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Innovative practice thrives in a learning environment

Innovative practice thrives in a learning environment

Essex County Council was named employer of the Year at the Social Worker of the Year Awards. Melanie Noel, the practitioner, won the adult social worker of the Year award.

These awards are just a few of the many that Ofsted has awarded the council for outstanding services to children in recent years at the annual celebrations of social work.

Judges voted Essex the employer of the Year for this year’s category. They found that Essex showed a genuine commitment to provide a high standard of service to its communities, and to support and nurture its employees and their continued growth.

This is the experience of staff in West Essex, one of the four quadrants in the county where services are organized.

Innovative practice can flourish with a caseload

Michelle Hayden-Pepper is the director of local delivery in West Essex’s children’s services. She says Essex is an outstanding authority, and a leader for practice improvement. West’s caseloads are manageable as they are below 15 children. [long-term]Family support and protection teams

It’s a caseload that encourages innovation. We can stop and reflect, and staff are well supported.

Annelise Barns, service manager for adult social care, says that caseloads are manageable and cover a variety of complexity based upon the skill base of social workers.

Bianka Lang, Children and Families service manager, is responsible for family support and protection teams and family time support service in the quadrant. She says: We are a learning space and we really understand reflective practices, from senior to newly qualified.

The quadrant is full of students through Frontline and Step Up to Social Work. It also has a lot of newly qualified practitioners.

A learning environment

It goes beyond formal education.

Kiran Box, service manager for assessment and intervention for children and young adults with disabilities, says: We encourage sharing learning. If someone has a particular interest, they will give a presentation to colleagues and share their learning. A recent presentation was made on the inclusion of fathers in social worker assessments.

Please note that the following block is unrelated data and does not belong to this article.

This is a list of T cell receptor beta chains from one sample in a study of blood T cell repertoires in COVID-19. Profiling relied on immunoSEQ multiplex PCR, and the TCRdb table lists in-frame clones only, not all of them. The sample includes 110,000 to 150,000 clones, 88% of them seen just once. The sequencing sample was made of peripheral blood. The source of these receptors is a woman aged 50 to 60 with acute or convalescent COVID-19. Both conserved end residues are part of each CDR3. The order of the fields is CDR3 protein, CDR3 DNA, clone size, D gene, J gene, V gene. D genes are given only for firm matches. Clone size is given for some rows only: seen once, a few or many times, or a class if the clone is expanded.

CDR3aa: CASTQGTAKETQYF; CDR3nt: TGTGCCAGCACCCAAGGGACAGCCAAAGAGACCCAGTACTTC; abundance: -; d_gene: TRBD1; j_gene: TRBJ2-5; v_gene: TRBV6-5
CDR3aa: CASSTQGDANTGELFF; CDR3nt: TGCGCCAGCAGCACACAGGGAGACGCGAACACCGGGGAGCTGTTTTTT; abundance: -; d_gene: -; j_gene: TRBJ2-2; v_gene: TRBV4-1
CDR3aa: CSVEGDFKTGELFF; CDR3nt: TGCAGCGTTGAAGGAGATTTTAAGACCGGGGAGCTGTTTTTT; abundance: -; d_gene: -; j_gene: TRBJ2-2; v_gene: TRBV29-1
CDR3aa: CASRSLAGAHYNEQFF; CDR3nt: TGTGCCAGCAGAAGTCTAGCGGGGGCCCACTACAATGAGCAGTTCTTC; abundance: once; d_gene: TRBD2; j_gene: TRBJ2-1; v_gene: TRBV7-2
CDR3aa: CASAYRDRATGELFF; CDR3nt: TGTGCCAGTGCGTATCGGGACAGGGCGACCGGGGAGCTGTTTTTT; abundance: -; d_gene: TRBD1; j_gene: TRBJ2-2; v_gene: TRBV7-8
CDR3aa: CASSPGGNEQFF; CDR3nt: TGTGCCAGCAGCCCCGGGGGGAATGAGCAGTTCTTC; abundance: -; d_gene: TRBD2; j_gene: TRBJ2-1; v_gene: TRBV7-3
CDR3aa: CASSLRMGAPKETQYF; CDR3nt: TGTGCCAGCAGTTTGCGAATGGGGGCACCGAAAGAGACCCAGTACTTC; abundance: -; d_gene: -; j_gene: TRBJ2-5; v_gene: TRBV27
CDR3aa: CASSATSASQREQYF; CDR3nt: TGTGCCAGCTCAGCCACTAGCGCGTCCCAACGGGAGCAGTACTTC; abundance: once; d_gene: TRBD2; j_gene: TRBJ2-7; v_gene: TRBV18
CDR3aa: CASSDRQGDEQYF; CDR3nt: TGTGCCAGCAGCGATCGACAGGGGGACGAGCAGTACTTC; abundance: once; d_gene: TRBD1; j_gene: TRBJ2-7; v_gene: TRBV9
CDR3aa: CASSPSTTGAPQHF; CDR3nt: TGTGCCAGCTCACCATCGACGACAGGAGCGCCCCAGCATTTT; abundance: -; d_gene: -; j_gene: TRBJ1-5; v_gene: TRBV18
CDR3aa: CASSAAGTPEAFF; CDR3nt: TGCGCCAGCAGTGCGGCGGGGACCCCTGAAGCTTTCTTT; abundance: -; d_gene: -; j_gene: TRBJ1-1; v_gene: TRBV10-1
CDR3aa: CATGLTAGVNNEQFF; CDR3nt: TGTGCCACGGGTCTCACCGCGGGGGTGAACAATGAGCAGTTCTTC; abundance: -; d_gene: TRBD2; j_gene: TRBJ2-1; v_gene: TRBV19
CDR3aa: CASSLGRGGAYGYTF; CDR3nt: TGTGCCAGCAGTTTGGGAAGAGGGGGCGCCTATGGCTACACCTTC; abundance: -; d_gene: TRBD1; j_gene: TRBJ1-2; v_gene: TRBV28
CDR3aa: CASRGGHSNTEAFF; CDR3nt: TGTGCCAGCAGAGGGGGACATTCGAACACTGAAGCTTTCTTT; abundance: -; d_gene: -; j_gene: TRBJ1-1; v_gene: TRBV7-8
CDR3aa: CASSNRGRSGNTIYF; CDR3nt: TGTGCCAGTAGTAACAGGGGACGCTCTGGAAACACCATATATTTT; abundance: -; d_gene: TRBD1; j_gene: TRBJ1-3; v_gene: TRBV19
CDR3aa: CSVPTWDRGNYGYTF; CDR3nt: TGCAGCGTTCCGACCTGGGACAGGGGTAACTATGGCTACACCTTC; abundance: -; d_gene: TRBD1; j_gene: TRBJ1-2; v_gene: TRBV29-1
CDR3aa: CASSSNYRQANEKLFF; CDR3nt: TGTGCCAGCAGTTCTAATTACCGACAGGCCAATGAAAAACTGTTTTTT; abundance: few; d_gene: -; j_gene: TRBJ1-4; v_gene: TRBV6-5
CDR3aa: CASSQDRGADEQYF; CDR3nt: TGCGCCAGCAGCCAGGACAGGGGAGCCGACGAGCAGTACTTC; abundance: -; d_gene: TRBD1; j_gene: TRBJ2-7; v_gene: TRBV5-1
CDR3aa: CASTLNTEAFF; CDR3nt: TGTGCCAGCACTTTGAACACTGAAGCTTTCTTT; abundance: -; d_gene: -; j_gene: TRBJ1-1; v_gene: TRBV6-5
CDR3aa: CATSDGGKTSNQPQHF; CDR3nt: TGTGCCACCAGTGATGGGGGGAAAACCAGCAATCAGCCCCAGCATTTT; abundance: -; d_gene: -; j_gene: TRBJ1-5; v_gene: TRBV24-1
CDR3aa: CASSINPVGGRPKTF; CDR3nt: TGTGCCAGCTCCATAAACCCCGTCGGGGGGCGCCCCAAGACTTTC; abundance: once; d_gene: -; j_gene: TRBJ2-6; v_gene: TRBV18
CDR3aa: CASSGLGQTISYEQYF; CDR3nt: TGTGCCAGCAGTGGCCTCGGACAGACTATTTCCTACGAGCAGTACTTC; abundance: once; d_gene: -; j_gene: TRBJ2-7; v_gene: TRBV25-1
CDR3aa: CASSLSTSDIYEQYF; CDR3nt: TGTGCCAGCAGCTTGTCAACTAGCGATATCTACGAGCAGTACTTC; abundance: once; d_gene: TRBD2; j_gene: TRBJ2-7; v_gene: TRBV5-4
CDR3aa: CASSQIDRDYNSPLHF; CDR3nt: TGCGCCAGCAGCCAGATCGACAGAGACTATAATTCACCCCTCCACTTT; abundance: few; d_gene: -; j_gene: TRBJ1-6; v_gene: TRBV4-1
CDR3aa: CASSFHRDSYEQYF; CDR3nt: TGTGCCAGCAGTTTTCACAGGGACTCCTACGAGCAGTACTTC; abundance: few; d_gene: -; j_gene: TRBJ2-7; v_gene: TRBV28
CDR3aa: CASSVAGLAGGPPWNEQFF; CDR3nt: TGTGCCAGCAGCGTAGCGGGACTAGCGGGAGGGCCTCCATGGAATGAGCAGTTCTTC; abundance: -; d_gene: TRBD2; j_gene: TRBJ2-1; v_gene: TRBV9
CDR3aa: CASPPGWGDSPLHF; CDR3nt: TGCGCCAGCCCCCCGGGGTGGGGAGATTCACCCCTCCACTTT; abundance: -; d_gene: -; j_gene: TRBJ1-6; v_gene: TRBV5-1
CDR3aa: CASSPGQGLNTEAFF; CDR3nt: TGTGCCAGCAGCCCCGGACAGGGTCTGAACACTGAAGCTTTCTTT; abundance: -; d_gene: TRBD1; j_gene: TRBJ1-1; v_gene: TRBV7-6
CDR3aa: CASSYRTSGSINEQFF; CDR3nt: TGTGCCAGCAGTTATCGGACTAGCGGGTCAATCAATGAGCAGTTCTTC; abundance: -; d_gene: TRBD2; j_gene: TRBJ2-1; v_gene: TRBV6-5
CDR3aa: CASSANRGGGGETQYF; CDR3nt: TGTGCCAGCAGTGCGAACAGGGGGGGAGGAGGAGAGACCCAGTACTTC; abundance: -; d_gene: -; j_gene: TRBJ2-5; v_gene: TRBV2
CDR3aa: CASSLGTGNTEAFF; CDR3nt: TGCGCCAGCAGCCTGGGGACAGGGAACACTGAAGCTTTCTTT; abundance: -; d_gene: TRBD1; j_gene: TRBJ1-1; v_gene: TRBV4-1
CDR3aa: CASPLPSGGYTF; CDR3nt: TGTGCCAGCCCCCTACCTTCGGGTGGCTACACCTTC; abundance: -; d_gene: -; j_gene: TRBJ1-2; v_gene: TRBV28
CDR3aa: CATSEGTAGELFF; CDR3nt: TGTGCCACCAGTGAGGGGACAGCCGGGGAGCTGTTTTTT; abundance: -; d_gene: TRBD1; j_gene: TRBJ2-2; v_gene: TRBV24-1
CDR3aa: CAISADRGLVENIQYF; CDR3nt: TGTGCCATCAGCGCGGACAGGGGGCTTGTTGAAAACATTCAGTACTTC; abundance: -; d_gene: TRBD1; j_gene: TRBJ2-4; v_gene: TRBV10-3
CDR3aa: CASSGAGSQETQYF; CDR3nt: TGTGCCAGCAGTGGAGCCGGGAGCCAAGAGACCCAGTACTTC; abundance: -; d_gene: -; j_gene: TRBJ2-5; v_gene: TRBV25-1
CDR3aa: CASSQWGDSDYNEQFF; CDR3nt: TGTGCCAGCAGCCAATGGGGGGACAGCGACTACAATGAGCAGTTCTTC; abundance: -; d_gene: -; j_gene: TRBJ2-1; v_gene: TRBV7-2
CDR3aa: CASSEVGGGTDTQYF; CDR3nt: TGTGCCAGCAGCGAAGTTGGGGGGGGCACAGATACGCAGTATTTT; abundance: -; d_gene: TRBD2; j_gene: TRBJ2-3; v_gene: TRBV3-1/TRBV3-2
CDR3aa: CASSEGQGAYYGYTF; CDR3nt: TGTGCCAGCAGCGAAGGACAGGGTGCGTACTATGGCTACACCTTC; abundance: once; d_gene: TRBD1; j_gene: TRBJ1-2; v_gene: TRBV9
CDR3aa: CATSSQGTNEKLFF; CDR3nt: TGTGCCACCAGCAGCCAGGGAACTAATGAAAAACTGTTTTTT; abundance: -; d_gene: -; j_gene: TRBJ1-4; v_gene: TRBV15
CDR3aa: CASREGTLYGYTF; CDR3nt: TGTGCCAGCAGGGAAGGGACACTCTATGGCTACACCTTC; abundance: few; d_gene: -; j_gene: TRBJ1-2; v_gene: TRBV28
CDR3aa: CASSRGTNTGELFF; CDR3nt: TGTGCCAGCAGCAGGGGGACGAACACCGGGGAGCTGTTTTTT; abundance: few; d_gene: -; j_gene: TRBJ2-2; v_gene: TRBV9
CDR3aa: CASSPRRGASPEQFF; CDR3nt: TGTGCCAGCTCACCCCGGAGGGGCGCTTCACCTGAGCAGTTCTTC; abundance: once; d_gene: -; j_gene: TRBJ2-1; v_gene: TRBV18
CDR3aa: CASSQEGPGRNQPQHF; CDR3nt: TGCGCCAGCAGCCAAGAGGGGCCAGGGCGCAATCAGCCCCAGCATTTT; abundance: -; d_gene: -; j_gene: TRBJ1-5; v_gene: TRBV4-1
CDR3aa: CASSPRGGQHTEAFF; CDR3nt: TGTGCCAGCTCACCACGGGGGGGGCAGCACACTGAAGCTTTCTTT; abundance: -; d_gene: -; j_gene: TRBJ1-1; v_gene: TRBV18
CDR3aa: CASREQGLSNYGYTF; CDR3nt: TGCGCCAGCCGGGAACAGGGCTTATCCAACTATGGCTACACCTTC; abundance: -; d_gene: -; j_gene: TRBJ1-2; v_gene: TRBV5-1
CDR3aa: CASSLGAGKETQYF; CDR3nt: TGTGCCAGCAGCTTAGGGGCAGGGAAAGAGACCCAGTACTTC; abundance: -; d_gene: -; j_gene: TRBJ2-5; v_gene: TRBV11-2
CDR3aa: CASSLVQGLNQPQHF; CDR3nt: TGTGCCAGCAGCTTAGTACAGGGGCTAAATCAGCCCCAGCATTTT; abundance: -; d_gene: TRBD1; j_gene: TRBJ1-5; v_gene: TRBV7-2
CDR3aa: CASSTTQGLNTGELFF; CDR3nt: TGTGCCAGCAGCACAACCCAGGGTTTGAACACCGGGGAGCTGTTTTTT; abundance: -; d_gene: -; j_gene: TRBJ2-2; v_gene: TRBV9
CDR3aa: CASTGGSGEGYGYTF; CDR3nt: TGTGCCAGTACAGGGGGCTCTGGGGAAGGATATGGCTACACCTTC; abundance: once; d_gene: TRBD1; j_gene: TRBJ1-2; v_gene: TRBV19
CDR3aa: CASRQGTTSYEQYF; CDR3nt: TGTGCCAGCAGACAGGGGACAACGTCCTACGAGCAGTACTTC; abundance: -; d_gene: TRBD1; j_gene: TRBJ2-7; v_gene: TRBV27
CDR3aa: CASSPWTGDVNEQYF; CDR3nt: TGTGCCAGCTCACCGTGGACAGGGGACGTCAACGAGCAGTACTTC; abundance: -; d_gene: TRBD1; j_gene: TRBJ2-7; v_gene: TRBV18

Lisa Smith, service manager in adult care, said that learning is combined with opportunities to develop.

Staff are encouraged in monthly management supervision sessions to identify areas of practice that they would like to improve. This could lead to secondments with other teams, or simply taking on more work in another practice area. This will help them to grow.

Social workers in Essex can apply for various positions to help them grow in practice. This could include senior practitioner positions, while those looking to progress into management can apply for deputy team manager roles.

West is best

Covid-19 has been a crucial time for the development of a strong and supportive ethos.

Annelise states that West is best because it gives you a sense of belonging.

It was easier to adapt to Covid-19 as we are such a supportive community in West.

Lisa says, “Morale is strong.” Nobody says that this is not my job. Everyone pitches in to help someone who is having trouble coping.

A wide range of areas

West Essex is a diverse region, both in terms of its communities and its geography. It stretches from Epping just outside London and also includes the forest through urban Harlow to rural Uttlesford.

Lisa says that we are a diverse community that spans quite a distance. Harlow is densely populated. Uttlesford, however, is vastly rural and spread out. The Epping area has a mix of both.